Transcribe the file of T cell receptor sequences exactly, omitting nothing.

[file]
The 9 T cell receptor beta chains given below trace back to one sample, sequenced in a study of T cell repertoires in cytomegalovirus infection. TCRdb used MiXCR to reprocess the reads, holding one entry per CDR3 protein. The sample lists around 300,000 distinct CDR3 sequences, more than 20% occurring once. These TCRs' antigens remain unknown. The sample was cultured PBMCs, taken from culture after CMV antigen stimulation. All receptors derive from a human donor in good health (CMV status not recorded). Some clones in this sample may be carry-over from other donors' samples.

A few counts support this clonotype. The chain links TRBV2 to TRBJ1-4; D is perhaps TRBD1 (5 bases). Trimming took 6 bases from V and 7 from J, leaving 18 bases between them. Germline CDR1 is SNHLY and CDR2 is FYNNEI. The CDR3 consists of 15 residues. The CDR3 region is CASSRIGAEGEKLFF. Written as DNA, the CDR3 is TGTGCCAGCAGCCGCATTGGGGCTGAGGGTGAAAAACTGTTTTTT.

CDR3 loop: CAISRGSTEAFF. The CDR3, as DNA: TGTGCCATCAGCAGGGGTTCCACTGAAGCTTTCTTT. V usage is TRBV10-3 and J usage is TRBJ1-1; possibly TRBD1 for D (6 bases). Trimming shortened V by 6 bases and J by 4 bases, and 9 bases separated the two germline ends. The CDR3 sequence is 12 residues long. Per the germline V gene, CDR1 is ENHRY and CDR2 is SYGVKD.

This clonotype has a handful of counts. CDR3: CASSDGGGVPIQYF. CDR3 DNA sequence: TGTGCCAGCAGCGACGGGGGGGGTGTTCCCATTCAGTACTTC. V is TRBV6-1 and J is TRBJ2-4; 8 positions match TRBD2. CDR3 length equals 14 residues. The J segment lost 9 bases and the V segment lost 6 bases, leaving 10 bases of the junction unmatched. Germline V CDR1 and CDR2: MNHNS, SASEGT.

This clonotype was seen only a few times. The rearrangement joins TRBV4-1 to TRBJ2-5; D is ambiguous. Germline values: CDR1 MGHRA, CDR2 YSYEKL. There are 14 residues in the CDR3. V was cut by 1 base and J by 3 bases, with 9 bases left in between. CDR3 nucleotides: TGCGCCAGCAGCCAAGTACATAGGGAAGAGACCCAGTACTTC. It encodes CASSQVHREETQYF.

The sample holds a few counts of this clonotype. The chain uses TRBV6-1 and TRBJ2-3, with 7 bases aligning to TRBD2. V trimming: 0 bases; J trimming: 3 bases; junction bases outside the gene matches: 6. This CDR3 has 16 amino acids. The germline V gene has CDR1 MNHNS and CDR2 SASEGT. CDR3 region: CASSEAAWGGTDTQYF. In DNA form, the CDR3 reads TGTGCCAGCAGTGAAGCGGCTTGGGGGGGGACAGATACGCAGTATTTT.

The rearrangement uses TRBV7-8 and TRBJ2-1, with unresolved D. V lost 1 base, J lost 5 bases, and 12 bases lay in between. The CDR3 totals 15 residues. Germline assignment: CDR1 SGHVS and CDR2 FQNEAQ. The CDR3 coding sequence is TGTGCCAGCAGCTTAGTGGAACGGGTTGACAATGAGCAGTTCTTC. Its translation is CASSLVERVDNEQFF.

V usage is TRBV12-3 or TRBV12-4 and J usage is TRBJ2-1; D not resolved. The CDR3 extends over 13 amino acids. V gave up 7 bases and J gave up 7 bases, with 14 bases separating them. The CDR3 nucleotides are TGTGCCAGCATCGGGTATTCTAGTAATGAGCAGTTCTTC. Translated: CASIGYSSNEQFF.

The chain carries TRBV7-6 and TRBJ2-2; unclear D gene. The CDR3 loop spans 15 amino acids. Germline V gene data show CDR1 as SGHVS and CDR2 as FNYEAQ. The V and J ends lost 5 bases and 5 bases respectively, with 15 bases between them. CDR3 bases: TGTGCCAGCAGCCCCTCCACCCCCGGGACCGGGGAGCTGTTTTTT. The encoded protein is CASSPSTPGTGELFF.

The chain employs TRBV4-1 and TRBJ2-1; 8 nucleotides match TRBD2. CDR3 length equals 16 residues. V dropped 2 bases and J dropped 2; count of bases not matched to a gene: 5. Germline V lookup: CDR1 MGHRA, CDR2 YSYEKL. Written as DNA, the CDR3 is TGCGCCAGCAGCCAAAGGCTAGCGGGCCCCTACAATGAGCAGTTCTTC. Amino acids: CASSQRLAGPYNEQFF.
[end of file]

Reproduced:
The 9 T cell receptor beta chains given below trace back to one sample, sequenced in a study of T cell repertoires in cytomegalovirus infection. TCRdb used MiXCR to reprocess the reads, holding one entry per CDR3 protein. The sample lists around 300,000 distinct CDR3 sequences, more than 20% occurring once. These TCRs' antigens remain unknown. The sample was cultured PBMCs, taken from culture after CMV antigen stimulation. All receptors derive from a human donor in good health (CMV status not recorded). Some clones in this sample may be carry-over from other donors' samples.

A few counts support this clonotype. The chain links TRBV2 to TRBJ1-4; D is perhaps TRBD1 (5 bases). Trimming took 6 bases from V and 7 from J, leaving 18 bases between them. Germline CDR1 is SNHLY and CDR2 is FYNNEI. The CDR3 consists of 15 residues. The CDR3 region is CASSRIGAEGEKLFF. Written as DNA, the CDR3 is TGTGCCAGCAGCCGCATTGGGGCTGAGGGTGAAAAACTGTTTTTT.

CDR3 loop: CAISRGSTEAFF. The CDR3, as DNA: TGTGCCATCAGCAGGGGTTCCACTGAAGCTTTCTTT. V usage is TRBV10-3 and J usage is TRBJ1-1; possibly TRBD1 for D (6 bases). Trimming shortened V by 6 bases and J by 4 bases, and 9 bases separated the two germline ends. The CDR3 sequence is 12 residues long. Per the germline V gene, CDR1 is ENHRY and CDR2 is SYGVKD.

This clonotype has a handful of counts. CDR3: CASSDGGGVPIQYF. CDR3 DNA sequence: TGTGCCAGCAGCGACGGGGGGGGTGTTCCCATTCAGTACTTC. V is TRBV6-1 and J is TRBJ2-4; 8 positions match TRBD2. CDR3 length equals 14 residues. The J segment lost 9 bases and the V segment lost 6 bases, leaving 10 bases of the junction unmatched. Germline V CDR1 and CDR2: MNHNS, SASEGT.

This clonotype was seen only a few times. The rearrangement joins TRBV4-1 to TRBJ2-5; D is ambiguous. Germline values: CDR1 MGHRA, CDR2 YSYEKL. There are 14 residues in the CDR3. V was cut by 1 base and J by 3 bases, with 9 bases left in between. CDR3 nucleotides: TGCGCCAGCAGCCAAGTACATAGGGAAGAGACCCAGTACTTC. It encodes CASSQVHREETQYF.

The sample holds a few counts of this clonotype. The chain uses TRBV6-1 and TRBJ2-3, with 7 bases aligning to TRBD2. V trimming: 0 bases; J trimming: 3 bases; junction bases outside the gene matches: 6. This CDR3 has 16 amino acids. The germline V gene has CDR1 MNHNS and CDR2 SASEGT. CDR3 region: CASSEAAWGGTDTQYF. In DNA form, the CDR3 reads TGTGCCAGCAGTGAAGCGGCTTGGGGGGGGACAGATACGCAGTATTTT.

The rearrangement uses TRBV7-8 and TRBJ2-1, with unresolved D. V lost 1 base, J lost 5 bases, and 12 bases lay in between. The CDR3 totals 15 residues. Germline assignment: CDR1 SGHVS and CDR2 FQNEAQ. The CDR3 coding sequence is TGTGCCAGCAGCTTAGTGGAACGGGTTGACAATGAGCAGTTCTTC. Its translation is CASSLVERVDNEQFF.

V usage is TRBV12-3 or TRBV12-4 and J usage is TRBJ2-1; D not resolved. The CDR3 extends over 13 amino acids. V gave up 7 bases and J gave up 7 bases, with 14 bases separating them. The CDR3 nucleotides are TGTGCCAGCATCGGGTATTCTAGTAATGAGCAGTTCTTC. Translated: CASIGYSSNEQFF.

The chain carries TRBV7-6 and TRBJ2-2; unclear D gene. The CDR3 loop spans 15 amino acids. Germline V gene data show CDR1 as SGHVS and CDR2 as FNYEAQ. The V and J ends lost 5 bases and 5 bases respectively, with 15 bases between them. CDR3 bases: TGTGCCAGCAGCCCCTCCACCCCCGGGACCGGGGAGCTGTTTTTT. The encoded protein is CASSPSTPGTGELFF.

The chain employs TRBV4-1 and TRBJ2-1; 8 nucleotides match TRBD2. CDR3 length equals 16 residues. V dropped 2 bases and J dropped 2; count of bases not matched to a gene: 5. Germline V lookup: CDR1 MGHRA, CDR2 YSYEKL. Written as DNA, the CDR3 is TGCGCCAGCAGCCAAAGGCTAGCGGGCCCCTACAATGAGCAGTTCTTC. Amino acids: CASSQRLAGPYNEQFF.